Hope that makes sense.

The 7mm Practical uses a 7mm RM neck die and a 7mm RM seating die, Hornady brand being the best for this purpose. If you were to start reaming, this is the way to go. But lets work with what you have. The SPS is a light weight platform and you will have your work cut out for you learning to master magnum recoil as it is- let alone getting the bedding sorted, the trigger sorted and the bore lapped and run in properly. A load giving 2900fps is ample for 1000 yard shooting, anything else is a blessing and no doubt your rifle will yield atleast 2960fps.
30 May 2012
@ 12:15 pm (GMT)

Nathan Foster

Re: 7mm REM longthroating
One more thing to clarify. From a machinists perspective (including reamer manufacturers), free bore starts at the case mouth and is measured forwards to the rifling.

From a shooters perspective, free bore refers to bullet jump, measured from the ogive of the projectile forwards.

Same term, two completely different uses of the term.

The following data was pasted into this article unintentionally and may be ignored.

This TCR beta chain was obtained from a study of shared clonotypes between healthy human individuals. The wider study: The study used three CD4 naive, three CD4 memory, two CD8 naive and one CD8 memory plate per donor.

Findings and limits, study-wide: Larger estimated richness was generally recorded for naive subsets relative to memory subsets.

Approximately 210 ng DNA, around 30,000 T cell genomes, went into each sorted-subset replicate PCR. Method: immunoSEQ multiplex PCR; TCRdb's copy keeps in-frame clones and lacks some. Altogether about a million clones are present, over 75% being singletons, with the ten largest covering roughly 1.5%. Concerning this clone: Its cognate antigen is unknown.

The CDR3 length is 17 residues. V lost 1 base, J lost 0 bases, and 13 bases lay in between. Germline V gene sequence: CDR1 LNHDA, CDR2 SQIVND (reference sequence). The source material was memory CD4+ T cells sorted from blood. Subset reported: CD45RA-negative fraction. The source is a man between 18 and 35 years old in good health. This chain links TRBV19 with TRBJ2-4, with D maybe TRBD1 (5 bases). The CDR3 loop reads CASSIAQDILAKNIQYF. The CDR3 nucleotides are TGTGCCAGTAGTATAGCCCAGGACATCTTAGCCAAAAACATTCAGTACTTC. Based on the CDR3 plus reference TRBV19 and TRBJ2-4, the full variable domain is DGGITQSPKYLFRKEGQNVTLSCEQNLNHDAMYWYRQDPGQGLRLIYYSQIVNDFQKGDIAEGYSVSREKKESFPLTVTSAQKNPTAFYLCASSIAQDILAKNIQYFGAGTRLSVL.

Going into a bit more depth (for those who want a headache):

Reamer manufacturers use the terms free bore and lead (or leade) interchangeably. In other words, free bore and lead both refer to the area from the case mouth to the beginning of the rifling taper.

Reamer manufacturers use the term throat to describe the ogive shaped part of the reamer. This describes the length of the taper before it comes into contact with the projectile. The throat of a chamber has two important measurements (to the reamer maker), length and angle.

Try not to dwell on this as it can be confusing for industry outsiders. Reamer makers such as PTG are very smart in that if you as a consumer say that you want a long throated cartridge, they translate this into meaning a long free bore cartridge and will work towards this goal accordingly.

A throating reamer cuts both lead and throat angle.

But for all intents and purposes, please stick to the first two sentences of this post as these are the most relevant to your discussion.
30 May 2012
@ 10:30 pm (GMT)


Re: 7mm REM longthroating
Thanks for those top answers Nathan.

Is it worth:

giving the rifle a Weatherby frebore,
tapering the lead like on the 5.56mm military rifles.

And in general is it worth it all. Is the risk of reduced accuracy worth it.
31 May 2012
@ 01:12 pm (GMT)

Nathan Foster

Re: 7mm REM longthroating
Hi Danny, no its not really worthy the risk. The neck of the RM case is too short and is insufficient at guiding the projectile squarely to the bore if weatherby style free bore is used.

Thye throat angle you are talking about is for low drag bullets. The simple term is a VLD angle throat.